'Social jet lag' may pose threat to health

Posted June 07, 2017

According to Sleep Review, 85% of people sleep and wake up later on the weekends or their days off.

The American Academy of Sleep Medicine staff says that adults should be sleeping at least 7 hours per night on a regular basis to promote optimal health.

Lead author Sierra B Forbush, research assistant from the University of Arizona in the United States, suggests that these results show that irregular sleeping pattern, beyond sleep duration alone, can effect once health too.

The study revealed associations between social jet lag and worse mood, sleepiness, and fatigue, as well as poorer overall health.

After a busy work week, many people look forward to the weekend for the chance to sleep in.

The study has found that social jet lag increases the risk of heart diseases by about 11 percent and also leads to poor health, fatigue, sleepiness and mood swings.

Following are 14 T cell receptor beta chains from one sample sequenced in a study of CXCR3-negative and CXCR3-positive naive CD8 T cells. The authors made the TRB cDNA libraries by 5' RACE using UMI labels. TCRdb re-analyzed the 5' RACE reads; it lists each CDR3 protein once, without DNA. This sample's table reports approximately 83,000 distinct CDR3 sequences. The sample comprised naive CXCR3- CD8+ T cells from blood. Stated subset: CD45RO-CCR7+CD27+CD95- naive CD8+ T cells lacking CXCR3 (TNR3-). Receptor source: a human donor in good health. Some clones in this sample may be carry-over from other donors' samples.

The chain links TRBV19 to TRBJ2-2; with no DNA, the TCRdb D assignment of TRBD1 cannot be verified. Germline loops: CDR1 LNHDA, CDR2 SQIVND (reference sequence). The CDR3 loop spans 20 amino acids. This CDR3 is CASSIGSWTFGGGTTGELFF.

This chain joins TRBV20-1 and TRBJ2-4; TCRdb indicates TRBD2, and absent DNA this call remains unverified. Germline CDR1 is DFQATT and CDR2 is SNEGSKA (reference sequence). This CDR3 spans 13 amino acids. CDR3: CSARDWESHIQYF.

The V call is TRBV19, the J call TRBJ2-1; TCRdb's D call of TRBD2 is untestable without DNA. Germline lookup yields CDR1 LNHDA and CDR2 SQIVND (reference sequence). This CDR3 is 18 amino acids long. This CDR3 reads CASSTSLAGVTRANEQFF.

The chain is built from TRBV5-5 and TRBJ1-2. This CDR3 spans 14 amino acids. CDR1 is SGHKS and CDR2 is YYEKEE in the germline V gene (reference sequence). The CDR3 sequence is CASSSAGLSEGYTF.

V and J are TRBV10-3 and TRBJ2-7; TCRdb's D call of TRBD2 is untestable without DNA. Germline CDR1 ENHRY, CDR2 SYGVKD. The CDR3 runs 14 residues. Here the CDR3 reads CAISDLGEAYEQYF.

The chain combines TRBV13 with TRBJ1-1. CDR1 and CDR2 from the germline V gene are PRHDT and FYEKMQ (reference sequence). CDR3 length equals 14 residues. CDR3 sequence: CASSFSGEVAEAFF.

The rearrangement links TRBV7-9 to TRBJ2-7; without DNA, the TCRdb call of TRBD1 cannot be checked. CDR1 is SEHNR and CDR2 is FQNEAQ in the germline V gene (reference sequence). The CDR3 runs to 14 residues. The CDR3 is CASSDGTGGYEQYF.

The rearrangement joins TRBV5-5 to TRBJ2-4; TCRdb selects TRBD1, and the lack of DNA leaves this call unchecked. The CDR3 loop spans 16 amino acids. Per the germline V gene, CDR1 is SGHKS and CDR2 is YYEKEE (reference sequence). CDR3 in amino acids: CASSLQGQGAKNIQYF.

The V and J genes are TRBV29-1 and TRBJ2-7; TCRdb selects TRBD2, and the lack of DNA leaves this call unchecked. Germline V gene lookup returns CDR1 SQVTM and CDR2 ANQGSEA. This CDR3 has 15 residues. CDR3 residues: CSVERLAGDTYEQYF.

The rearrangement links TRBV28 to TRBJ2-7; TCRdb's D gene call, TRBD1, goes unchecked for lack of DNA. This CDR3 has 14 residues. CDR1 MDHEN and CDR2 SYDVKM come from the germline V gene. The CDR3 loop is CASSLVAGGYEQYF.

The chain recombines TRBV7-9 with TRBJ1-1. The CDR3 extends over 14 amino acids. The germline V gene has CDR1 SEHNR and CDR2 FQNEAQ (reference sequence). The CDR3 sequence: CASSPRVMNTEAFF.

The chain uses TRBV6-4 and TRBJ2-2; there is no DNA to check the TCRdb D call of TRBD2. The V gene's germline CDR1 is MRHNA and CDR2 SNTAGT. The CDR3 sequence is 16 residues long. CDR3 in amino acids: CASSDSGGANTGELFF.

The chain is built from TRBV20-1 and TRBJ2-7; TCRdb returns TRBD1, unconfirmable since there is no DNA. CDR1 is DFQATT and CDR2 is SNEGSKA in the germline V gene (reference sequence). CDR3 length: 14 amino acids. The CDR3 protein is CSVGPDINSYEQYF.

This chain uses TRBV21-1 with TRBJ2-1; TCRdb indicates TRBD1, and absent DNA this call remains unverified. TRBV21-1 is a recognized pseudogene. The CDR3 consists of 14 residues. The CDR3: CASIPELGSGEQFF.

She adds, "This suggests that a regular sleep schedule may be an effective, relatively simple, and low-cost preventative treatment for heart disease as well as many other health problems".

Forbush is an undergraduate research assistant at the University of Arizona in Tucson in the Sleep and Health Research Program.

Weekend social jet lag is basically the disagreement between our body and our will. According to researchers then, those who suffered from this jet lag were more likely to smoke, consume larger amounts of coffee and alcohol, and were more depressed, Refinery 29 reports. Thus, with no rush to rise early the next day, most people go to bed late on Fridays and Saturdays and wake up late the next day.

A team from the University of Pittsburgh studied a group of adults aged 30 to 54 years.

Dr. Grandner and colleagues evaluated social jet lag using the Sleep Timing Questionnaire, and they calculated it by subtracting the weekday sleep midpoint from the weekend one. These effects are independent of the duration of the sleep and insomnia symptoms, which are associated with both social jet lag and health.

A team of scientists chose to analyze the effects of the so-called "social jet lag" or what is more commonly known as sleeping in on weekends.

Furthermore, every hour of social jet lag was associated with a 22.1 and 28.3 percent increase in the likelihood of having just "good" or "fair/poor" health, respectively, compared with "excellent" health.